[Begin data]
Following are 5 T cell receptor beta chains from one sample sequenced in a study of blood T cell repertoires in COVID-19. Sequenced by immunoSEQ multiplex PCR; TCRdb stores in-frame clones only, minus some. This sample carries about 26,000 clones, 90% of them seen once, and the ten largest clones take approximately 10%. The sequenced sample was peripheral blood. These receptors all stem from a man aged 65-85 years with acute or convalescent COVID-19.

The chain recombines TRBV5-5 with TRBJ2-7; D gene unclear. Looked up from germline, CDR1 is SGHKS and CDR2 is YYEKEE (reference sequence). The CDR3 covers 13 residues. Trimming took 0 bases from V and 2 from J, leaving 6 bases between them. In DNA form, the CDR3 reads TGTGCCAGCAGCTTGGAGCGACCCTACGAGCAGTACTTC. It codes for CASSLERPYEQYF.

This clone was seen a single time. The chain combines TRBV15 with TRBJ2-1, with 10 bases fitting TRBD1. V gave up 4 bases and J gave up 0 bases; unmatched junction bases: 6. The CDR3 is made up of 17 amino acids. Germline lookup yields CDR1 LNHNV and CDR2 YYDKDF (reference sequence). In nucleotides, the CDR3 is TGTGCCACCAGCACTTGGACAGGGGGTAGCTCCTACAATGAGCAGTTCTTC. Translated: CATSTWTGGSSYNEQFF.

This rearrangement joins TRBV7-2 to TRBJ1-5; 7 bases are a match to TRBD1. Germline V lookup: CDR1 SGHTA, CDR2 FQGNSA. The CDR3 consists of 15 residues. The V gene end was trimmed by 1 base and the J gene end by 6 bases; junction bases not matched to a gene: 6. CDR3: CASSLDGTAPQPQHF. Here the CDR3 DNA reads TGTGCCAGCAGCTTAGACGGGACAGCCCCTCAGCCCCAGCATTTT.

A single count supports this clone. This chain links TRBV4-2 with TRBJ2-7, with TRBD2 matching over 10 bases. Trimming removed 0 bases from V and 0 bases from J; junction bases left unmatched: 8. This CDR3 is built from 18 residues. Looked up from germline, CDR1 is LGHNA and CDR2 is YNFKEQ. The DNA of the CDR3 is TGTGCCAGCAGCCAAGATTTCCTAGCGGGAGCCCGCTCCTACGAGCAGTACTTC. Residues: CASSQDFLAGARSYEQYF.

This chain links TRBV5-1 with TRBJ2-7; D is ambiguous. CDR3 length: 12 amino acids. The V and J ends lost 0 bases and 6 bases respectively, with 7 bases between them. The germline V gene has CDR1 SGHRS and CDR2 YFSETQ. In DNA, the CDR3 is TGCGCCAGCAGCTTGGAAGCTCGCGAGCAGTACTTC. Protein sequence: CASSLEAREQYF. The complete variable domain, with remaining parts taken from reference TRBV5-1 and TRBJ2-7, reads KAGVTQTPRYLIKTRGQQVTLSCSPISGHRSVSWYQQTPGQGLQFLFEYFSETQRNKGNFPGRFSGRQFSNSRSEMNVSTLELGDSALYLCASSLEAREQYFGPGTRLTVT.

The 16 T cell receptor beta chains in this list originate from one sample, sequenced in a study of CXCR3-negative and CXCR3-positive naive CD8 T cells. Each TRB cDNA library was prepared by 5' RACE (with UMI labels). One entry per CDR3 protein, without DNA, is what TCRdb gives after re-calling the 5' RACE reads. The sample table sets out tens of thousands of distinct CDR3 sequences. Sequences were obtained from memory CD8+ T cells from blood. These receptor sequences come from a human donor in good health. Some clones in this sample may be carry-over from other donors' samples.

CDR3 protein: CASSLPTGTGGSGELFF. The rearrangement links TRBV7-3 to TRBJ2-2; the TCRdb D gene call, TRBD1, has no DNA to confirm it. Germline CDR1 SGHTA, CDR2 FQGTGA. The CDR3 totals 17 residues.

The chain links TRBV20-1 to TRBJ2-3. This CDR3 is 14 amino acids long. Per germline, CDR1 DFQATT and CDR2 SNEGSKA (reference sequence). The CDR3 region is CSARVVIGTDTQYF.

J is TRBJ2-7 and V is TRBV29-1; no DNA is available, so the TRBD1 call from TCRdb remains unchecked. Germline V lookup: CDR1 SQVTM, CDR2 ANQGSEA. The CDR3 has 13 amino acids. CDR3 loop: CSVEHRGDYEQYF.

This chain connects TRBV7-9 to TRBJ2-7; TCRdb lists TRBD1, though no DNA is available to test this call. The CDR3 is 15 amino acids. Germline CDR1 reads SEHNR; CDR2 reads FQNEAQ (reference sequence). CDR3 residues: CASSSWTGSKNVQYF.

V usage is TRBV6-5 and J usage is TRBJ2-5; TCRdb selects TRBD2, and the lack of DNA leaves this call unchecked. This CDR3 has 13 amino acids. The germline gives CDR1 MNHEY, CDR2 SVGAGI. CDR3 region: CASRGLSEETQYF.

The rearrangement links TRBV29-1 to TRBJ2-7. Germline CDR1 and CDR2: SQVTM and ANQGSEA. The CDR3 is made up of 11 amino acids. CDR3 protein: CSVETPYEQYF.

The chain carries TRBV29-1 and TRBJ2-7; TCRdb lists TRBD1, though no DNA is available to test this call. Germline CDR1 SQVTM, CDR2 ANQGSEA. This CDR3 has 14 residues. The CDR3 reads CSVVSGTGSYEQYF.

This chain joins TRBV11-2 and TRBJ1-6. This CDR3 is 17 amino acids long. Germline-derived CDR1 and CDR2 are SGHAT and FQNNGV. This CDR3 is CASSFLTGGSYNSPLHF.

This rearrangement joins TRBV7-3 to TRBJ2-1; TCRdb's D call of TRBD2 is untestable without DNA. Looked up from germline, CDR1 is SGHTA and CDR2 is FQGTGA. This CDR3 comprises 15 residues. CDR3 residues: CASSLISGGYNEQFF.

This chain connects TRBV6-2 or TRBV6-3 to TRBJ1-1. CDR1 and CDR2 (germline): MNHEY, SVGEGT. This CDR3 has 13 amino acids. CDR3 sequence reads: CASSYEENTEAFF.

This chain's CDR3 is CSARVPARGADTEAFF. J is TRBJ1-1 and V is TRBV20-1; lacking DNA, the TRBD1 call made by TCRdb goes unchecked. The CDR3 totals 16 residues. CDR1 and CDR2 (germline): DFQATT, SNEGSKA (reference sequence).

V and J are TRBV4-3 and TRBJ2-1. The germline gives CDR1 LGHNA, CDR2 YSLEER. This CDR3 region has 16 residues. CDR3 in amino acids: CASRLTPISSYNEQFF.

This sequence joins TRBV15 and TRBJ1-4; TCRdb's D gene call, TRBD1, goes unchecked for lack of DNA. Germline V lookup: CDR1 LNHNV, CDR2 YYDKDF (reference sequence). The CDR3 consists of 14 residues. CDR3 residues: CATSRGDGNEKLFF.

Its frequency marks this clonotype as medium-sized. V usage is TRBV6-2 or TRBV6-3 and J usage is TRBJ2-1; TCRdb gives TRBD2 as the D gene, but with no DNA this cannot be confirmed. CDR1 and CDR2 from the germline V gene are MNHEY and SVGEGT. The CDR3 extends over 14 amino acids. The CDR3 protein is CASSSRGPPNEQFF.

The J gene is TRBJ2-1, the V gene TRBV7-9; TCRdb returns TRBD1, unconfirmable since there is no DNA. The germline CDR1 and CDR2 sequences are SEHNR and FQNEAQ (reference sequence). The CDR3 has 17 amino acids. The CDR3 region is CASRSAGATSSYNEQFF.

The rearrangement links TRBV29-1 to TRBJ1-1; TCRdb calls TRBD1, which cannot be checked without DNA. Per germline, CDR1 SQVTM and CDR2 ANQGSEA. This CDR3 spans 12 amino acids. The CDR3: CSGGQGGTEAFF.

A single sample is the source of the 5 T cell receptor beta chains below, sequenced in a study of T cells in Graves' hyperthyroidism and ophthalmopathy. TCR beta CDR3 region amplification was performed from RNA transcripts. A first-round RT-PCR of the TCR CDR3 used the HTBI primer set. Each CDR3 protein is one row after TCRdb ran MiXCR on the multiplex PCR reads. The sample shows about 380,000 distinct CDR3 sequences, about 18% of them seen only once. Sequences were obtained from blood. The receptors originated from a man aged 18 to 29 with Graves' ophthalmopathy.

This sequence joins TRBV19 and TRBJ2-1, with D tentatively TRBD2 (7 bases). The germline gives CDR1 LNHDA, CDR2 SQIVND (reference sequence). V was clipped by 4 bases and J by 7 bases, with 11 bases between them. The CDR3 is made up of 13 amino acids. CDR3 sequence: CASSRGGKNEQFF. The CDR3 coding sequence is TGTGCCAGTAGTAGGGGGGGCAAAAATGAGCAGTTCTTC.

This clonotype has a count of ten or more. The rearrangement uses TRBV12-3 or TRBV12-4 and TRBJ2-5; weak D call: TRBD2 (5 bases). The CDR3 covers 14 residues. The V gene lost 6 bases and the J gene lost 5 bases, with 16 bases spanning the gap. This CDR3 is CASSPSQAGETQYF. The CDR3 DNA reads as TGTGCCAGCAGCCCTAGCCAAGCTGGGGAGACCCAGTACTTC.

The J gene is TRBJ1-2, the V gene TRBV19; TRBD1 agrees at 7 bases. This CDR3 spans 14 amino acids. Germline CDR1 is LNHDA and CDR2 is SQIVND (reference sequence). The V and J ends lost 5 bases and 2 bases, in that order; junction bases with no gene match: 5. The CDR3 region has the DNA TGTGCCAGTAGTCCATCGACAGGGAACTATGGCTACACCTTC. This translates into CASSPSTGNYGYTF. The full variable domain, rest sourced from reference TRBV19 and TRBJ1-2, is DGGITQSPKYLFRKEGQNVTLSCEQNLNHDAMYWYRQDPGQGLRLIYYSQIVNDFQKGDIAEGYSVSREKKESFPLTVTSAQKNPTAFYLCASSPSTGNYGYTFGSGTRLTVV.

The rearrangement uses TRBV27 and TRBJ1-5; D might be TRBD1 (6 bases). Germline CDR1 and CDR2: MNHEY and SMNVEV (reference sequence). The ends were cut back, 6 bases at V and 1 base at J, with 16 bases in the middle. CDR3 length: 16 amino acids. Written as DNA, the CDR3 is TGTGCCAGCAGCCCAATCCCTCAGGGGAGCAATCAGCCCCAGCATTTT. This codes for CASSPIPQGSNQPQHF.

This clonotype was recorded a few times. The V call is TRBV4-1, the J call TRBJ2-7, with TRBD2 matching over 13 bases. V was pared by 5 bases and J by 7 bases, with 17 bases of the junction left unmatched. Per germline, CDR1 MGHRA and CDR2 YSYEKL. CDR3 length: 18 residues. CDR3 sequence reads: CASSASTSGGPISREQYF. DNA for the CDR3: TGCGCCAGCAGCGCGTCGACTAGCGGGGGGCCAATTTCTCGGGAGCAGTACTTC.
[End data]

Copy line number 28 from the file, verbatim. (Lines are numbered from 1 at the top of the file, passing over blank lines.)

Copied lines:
The rearrangement uses TRBV27 and TRBJ1-5; D might be TRBD1 (6 bases). Germline CDR1 and CDR2: MNHEY and SMNVEV (reference sequence). The ends were cut back, 6 bases at V and 1 base at J, with 16 bases in the middle. CDR3 length: 16 amino acids. Written as DNA, the CDR3 is TGTGCCAGCAGCCCAATCCCTCAGGGGAGCAATCAGCCCCAGCATTTT. This codes for CASSPIPQGSNQPQHF.